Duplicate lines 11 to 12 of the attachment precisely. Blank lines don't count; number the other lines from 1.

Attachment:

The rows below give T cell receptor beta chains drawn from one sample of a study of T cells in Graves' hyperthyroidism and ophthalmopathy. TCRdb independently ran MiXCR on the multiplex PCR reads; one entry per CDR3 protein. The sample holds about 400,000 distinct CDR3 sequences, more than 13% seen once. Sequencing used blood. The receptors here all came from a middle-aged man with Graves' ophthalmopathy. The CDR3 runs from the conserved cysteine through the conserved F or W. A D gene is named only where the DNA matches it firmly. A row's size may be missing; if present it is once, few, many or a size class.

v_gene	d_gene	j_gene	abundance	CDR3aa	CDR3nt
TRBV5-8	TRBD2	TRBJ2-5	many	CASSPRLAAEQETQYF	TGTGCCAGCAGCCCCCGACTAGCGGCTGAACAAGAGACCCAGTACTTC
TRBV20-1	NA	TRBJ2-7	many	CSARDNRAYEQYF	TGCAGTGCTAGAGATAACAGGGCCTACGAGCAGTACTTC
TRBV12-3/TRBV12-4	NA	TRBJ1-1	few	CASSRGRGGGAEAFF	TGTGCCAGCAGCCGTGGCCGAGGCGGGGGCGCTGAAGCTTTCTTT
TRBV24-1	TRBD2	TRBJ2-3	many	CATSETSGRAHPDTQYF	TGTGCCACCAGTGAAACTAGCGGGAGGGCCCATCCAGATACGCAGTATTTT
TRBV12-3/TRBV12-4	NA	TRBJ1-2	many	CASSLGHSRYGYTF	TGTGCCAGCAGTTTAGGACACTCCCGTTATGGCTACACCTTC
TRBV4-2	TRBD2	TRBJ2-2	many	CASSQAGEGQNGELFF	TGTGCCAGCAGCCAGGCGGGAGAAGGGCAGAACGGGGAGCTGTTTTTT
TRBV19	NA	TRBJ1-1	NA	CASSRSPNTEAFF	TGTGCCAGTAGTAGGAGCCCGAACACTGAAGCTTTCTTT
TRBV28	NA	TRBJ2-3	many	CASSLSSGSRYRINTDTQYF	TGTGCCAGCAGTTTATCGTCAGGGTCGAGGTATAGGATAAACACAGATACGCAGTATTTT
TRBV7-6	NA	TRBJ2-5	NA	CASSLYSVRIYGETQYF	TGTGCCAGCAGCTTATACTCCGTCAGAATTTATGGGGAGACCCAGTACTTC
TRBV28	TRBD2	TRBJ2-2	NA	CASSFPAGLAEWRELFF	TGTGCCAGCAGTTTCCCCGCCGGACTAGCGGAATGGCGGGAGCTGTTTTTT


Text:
TRBV7-6	NA	TRBJ2-5	NA	CASSLYSVRIYGETQYF	TGTGCCAGCAGCTTATACTCCGTCAGAATTTATGGGGAGACCCAGTACTTC
TRBV28	TRBD2	TRBJ2-2	NA	CASSFPAGLAEWRELFF	TGTGCCAGCAGTTTCCCCGCCGGACTAGCGGAATGGCGGGAGCTGTTTTTT